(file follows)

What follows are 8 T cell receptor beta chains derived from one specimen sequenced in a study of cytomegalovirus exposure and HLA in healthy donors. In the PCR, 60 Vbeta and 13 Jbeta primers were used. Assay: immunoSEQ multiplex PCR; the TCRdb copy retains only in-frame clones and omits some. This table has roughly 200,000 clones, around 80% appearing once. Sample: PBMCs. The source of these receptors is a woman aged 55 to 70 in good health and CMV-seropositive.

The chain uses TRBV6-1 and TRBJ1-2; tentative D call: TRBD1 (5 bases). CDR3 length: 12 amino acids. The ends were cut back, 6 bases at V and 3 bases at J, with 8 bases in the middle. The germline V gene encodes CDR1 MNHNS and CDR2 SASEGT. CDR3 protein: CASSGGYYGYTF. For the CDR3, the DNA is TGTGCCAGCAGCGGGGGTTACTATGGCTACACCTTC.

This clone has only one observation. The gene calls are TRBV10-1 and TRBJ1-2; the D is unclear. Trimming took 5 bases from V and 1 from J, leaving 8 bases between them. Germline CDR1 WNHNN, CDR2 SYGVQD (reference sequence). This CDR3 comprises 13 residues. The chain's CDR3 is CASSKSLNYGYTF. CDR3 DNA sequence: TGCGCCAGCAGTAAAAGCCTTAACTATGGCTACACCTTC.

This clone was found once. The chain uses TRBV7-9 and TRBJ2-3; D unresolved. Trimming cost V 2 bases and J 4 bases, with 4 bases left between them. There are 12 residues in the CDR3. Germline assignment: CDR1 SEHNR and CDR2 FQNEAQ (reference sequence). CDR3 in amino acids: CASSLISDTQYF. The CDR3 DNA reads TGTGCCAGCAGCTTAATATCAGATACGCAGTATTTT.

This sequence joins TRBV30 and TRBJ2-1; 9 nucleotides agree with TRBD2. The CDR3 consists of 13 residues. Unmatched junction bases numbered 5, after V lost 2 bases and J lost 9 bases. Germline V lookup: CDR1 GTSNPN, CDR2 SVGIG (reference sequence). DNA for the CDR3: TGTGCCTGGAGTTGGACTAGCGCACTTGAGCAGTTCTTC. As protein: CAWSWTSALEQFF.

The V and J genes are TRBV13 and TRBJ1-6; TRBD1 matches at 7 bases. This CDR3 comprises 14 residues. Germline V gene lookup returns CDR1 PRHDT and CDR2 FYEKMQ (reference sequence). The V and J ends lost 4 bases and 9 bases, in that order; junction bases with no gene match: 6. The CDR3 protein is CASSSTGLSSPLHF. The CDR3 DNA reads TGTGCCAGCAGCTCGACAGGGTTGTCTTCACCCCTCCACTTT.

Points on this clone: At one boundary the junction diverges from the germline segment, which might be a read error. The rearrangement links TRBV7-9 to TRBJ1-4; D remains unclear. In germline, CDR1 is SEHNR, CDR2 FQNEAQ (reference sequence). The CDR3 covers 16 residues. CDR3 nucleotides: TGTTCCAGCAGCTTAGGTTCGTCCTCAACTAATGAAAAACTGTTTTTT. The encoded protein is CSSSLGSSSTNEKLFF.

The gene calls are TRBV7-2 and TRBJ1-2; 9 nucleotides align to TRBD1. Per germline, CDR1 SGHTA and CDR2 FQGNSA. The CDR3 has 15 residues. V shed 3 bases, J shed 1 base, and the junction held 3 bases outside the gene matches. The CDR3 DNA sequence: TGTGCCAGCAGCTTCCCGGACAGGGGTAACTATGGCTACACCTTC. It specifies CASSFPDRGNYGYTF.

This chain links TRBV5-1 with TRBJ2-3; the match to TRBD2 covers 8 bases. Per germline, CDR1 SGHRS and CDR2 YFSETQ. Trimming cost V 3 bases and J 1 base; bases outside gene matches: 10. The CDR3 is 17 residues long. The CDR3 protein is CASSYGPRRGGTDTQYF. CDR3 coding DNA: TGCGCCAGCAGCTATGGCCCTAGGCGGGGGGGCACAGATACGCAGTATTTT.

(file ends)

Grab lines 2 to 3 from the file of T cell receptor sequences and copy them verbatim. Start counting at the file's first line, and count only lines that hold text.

The chain uses TRBV6-1 and TRBJ1-2; tentative D call: TRBD1 (5 bases). CDR3 length: 12 amino acids. The ends were cut back, 6 bases at V and 3 bases at J, with 8 bases in the middle. The germline V gene encodes CDR1 MNHNS and CDR2 SASEGT. CDR3 protein: CASSGGYYGYTF. For the CDR3, the DNA is TGTGCCAGCAGCGGGGGTTACTATGGCTACACCTTC.

This clone has only one observation. The gene calls are TRBV10-1 and TRBJ1-2; the D is unclear. Trimming took 5 bases from V and 1 from J, leaving 8 bases between them. Germline CDR1 WNHNN, CDR2 SYGVQD (reference sequence). This CDR3 comprises 13 residues. The chain's CDR3 is CASSKSLNYGYTF. CDR3 DNA sequence: TGCGCCAGCAGTAAAAGCCTTAACTATGGCTACACCTTC.